Johnson’s Baby Powder Lawsuit Dismissed Over Lack of Ovarian Cancer Diagnosis
A federal judge has dismissed a class action lawsuit brought over the risk of ovarian cancer from Johnson’s Baby Powder, since the claim was based solely on economic damages and failed to involve any allegation that the plaintiff was actually diagnosed with ovarian cancer or suffered any other injury following use of the talcum powder product.
The Johnson’s Baby Powder lawsuit was originally filed by Mona Estrada in April 2014, seeking class actions status to pursue economic damages for all women who purchased the talcum powder. The complaint also sought to force the manufacturer to properly inform consumers about the potential health risks with Johnson’s Baby Powder, including information about increased ovarian cancer risk.
Estrada maintained that Johnson’s Baby Powder is not safe, and that many studies have confirmed that use of the talc for feminine hygiene may increase a woman’s risk of ovarian cancer compared to women who never used talcum powders. However, Estrada did not allege that she developed ovarian cancer, but rather was pursuing economic damages, claiming that she and other women never would have purchased the product if they had known that it may cause ovarian cancer.
In an order (PDF) issued March 27, U.S. District Judge Troy L. Nunley in the Eastern District of California granted Johnson & Johnson’s Motion to Dismiss the lawsuit, finding that Estrada lacks standing to pursue the claim since she has not actually suffered any economic injury and does not allege that she developed ovarian cancer from the Baby Powder, or any other injury. Judge Nunley provided 30 days for Estrada to amend the complaint if appropriate.
Judge Nunley found that the purchase of Johnson’s Baby Powder alone was insufficient to cause an economic injury, since Estrada received the “benefit-of-the-bargain,” obtaining what she originally intended when purchasing the product.
While economic damages are sufficient basis to provide standing in a case, Judge Nunley indicated that Estrada must be able to demonstrate that she was deceived, and either paid a premium for the product or would have purchased an alternative product.
“Plaintiff cannot claim that she paid a premium for the Baby Powder because she received all of the intended benefits of the bargain,” wrote Judge Nunley in the nine page order. “Plaintiff used the Baby Powder for decades presumably because Plaintiff enjoyed the benefits of elimination of friction on the skin, absorption of unwanted excess moisture, and maintenance of freshness. Her continued purchase of the Baby Powder suggests that Plaintiff indeed received such benefits from the Baby Powder and believed it was worth the price.”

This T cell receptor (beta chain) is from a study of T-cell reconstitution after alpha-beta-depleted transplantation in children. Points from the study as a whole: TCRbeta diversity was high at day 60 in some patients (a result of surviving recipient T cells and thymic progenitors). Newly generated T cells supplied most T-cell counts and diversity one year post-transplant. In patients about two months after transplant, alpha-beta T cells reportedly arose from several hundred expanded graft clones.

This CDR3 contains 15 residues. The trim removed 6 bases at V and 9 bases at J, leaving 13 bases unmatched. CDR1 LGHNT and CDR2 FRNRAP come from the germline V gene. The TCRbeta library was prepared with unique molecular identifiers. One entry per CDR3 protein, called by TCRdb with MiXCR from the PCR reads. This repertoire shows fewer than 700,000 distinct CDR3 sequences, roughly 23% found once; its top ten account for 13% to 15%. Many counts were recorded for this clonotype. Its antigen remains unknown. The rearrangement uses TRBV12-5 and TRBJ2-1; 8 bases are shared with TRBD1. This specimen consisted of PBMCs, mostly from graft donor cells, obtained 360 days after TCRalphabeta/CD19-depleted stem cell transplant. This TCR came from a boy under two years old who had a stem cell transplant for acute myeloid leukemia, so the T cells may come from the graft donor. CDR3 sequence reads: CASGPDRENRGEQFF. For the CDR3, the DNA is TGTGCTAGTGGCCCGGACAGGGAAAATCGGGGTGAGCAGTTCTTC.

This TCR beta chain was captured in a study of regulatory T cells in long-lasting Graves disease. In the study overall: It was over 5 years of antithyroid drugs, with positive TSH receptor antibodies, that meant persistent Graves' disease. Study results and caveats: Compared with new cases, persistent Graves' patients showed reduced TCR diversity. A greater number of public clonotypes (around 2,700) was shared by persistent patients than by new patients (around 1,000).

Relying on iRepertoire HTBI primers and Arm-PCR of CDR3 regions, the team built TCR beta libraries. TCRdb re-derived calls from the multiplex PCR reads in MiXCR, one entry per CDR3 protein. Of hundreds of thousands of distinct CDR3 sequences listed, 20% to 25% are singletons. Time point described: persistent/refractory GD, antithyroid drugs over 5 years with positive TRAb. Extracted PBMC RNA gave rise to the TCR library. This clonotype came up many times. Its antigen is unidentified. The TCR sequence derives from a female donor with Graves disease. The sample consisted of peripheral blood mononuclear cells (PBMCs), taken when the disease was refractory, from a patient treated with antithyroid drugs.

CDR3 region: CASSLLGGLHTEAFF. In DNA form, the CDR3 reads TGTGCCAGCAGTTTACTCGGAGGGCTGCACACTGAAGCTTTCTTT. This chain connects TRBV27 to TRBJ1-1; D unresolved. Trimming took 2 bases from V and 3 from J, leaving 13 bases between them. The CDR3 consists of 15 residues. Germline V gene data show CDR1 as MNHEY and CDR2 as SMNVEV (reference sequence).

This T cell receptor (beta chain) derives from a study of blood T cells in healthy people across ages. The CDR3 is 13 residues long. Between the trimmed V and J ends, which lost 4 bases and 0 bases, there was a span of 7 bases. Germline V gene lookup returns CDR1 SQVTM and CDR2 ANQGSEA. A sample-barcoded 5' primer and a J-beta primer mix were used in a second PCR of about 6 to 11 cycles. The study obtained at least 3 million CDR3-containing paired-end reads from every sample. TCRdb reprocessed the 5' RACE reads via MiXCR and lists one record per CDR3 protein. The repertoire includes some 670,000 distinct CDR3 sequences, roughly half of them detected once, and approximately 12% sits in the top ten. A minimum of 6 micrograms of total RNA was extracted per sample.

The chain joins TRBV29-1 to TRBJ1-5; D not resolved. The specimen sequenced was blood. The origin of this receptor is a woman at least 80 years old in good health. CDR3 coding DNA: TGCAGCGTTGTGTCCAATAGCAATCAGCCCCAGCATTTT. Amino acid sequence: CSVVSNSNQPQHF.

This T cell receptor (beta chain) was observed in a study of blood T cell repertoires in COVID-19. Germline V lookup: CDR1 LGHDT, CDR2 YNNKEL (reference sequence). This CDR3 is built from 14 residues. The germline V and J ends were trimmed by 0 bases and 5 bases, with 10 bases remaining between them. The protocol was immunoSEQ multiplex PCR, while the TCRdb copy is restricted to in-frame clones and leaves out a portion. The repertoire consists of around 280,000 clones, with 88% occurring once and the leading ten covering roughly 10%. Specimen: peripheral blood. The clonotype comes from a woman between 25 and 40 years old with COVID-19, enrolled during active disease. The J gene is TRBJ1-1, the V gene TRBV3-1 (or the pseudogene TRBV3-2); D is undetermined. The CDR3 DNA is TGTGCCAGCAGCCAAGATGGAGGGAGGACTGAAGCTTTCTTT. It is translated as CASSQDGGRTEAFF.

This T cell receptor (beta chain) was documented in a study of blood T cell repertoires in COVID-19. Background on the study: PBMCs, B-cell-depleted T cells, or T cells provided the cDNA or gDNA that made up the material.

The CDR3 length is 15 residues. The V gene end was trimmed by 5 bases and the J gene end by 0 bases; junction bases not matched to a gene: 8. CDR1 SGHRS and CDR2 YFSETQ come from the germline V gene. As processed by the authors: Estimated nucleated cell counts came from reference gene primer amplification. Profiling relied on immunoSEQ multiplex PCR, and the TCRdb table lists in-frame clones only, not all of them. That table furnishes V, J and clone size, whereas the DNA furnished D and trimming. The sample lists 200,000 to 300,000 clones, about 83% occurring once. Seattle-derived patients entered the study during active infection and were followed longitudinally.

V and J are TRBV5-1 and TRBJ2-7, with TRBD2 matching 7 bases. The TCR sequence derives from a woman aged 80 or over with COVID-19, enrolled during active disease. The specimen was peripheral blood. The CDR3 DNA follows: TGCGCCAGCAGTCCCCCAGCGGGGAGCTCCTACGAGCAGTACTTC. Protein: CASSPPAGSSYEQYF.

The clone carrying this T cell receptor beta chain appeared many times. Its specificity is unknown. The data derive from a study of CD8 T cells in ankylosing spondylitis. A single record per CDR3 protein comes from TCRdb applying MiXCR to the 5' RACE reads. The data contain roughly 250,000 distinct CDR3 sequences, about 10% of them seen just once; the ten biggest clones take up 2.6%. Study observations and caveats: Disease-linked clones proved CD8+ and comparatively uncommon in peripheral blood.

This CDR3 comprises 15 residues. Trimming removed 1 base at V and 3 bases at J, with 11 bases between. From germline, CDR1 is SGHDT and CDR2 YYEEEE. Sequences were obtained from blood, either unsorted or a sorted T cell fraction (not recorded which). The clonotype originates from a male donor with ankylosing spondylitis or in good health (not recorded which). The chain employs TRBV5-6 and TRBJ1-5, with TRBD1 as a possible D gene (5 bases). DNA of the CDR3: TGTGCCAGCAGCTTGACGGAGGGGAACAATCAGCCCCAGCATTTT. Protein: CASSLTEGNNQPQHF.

Baby Powder Ovarian Cancer Risks
The complaint comes amid a growing number of talcum powder ovarian cancer lawsuits filed throughout the U.S. However, other claims have been brought on behalf of women actually diagnosed with cancer following use of Johnson’s Baby Powder, Johnson’s Shower-to-Shower body powder or other similar products.
While Johnson’s Baby Powder is most commonly associated with use to prevent diaper rash for infants, many women use the talc-based powder on their body after a shower.
Talc has been used as a body powder for a long time, but concerns have increased in recent years about the potential risk of ovarian cancer when baby powder is applied to the female genitals. Research has linked the use of talc powder and ovarian cancer for years, with evidence of talc found within many ovarian tumors among users of the product.
In October 2013, a South Dakota jury found that Johnson & Johnson failed to adequately warn consumers about the risk of ovarian cancer from talcum powder products, in a lawsuit filed by Deane Berg, who was diagnosed with cancer in 2006 after using Shower-to-Shower body powder for 30 years.
The International Agency for Research on Cancer, which is part of the World Health Organoization, has classified genital use of talc powder as a “possible carcinogen,” and the American Cancer Society has indicated women concerned about the talcum powder cancer risk may want to avoid or limit use by considering cornstarch-based products.
As Baby Powder injury lawyers continue to review and file claims for women throughout the country, it is ultimately expected that several hundred lawsuits will be filed on behalf of women diagnosed with ovarian cancer following use of the talcum powder on their genital area.
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